[facilitates] the need to create a sense of urgency among donors lead[ing] to short-term funding and ‘quick and dirty’ projects, which rarely gain local long-term support. Second, NGOs tend to advocate their institutional methodology, rather than allowing local agencies to develop approaches that best match their needs. Third, NGO researchers find it easier to produce articles on broad-scale issues for high-impact journals, which helps to build scientific support for new campaigns, than to write papers about research on local issues.
What’s the new approach they advocate?
Saturday, November 7th, 2009
People often disengage from environmental issues because of a sense of disenfranchisement: “What kind of difference can I make? Not much, so why bother? We need big changes and soon. The power to do this is controlled by politicians, who are influenced (financially and otherwise) by Big Business often intent on blocking change.”
In a series of provocative articles in Energy Policy1, Gregory Unruh posed two questions to help us unravel forces at the root of this problem:
The answer he suggests is carbon lock in. What is it? How has it become major inertia to change by reinforcing power structures in society, business, and politics?
Friday, November 6th, 2009
In earlier posts, we examined climate change engagement as problems of environmental literacy and communication. There is no doubt we can do better with both of these. But as we will see, proponents of environmental literacy and communication make a mistake if they believe engagement is simply a matter of getting more information to people. Science, it is believed, will speak for itself.
Unfortunately, it often doesn’t.
A political scientist recently told me that before the age of 25, people use information to shape their value system and perceptions of the world. After 25, they start cherry picking information that simply reinforces these beliefs (hence the world of cable news).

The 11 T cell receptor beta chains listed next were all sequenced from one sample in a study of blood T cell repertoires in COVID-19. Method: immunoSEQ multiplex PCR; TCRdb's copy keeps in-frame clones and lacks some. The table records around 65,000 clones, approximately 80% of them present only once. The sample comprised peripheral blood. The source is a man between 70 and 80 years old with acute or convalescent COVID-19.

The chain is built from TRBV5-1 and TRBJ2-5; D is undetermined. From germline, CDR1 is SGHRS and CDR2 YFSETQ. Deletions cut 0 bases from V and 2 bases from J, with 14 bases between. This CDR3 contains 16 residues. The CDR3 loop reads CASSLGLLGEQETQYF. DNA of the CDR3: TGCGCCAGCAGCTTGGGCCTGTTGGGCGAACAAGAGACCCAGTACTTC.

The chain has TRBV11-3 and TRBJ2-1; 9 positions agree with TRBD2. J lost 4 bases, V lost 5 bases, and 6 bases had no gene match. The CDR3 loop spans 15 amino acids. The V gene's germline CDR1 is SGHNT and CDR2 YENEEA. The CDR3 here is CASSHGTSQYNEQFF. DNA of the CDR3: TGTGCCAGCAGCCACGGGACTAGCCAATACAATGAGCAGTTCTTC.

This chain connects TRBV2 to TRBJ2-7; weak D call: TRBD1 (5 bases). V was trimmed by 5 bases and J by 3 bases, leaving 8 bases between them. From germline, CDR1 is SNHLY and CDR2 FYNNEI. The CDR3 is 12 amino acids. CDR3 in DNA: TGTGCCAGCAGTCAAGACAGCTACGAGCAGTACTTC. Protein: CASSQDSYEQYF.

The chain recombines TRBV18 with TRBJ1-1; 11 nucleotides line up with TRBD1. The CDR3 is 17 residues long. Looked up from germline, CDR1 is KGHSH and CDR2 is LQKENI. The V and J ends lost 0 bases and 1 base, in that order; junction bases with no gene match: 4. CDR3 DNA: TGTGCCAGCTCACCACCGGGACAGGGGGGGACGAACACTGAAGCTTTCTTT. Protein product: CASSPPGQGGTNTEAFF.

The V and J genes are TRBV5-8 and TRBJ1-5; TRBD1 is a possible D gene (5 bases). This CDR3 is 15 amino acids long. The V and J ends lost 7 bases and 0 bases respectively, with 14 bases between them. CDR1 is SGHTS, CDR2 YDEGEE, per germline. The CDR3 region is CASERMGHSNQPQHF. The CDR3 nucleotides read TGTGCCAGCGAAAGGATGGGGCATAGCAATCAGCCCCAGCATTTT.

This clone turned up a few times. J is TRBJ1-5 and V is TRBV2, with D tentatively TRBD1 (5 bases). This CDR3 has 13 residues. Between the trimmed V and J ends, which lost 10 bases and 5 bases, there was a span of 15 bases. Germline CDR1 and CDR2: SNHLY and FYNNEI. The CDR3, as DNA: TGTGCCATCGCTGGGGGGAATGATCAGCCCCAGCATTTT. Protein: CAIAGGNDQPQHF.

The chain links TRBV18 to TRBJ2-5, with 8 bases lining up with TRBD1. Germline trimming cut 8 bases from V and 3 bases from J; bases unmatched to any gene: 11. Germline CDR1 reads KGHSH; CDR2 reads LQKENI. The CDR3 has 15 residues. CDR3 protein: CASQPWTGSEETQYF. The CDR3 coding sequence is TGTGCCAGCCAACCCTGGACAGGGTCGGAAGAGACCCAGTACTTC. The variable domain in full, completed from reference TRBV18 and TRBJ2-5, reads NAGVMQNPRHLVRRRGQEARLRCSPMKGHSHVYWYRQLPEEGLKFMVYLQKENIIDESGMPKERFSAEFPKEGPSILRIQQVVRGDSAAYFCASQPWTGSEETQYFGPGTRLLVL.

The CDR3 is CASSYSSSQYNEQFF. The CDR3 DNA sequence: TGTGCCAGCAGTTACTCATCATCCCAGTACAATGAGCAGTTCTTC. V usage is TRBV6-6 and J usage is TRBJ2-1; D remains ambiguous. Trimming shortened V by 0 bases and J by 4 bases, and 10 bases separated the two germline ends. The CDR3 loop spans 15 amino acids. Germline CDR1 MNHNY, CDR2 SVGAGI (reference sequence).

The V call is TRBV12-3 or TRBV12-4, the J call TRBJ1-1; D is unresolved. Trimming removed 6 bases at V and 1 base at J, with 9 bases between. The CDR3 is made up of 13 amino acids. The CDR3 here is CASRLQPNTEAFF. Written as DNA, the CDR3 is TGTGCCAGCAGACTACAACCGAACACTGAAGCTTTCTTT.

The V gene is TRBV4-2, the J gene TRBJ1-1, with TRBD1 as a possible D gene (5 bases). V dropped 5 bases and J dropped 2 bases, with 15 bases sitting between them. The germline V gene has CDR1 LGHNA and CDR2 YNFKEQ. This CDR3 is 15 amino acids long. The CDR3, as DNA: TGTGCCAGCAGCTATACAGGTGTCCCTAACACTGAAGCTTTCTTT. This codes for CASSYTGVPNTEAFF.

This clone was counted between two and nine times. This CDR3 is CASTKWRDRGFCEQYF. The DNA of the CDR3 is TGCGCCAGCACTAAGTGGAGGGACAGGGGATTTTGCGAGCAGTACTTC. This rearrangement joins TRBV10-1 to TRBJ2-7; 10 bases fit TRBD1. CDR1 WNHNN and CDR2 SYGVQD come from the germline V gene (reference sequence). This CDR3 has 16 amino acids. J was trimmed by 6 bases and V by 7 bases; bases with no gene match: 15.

Although this is is a rough generalization, it suggests that a person’s values development may have a shelf life. It also reveals why issues like climate change may not resonate with people cut from certain ideological cloths—no matter how much information they encounter.
The psychology, sociology, and ethics literature has a lot to say about this problem. For simplicity, I want to pull out four challenges I think are among the most common and important with respect to climate change…
Posted in behavior, climate skeptics deniers and contrarians, communication and framing, environmentalism, gender, nature and culture, race and class, religion, social science, sustainability | 10 Comments »
Thursday, October 29th, 2009
As I mentioned in the last post, heat waves have the potential to harm or kill a lot of people. Who are the people most likely to suffer first? The experiences from the Chicago 1995 heat wave offer some insights for urban America. Eric Klinenberg’s 2002 book Heat Wave: A Social Autopsy of Disaster in Chicago is as relevant as ever to the current conversation about climate change.
Some excerpts from a U. Chicago Press interview with Klinenberg.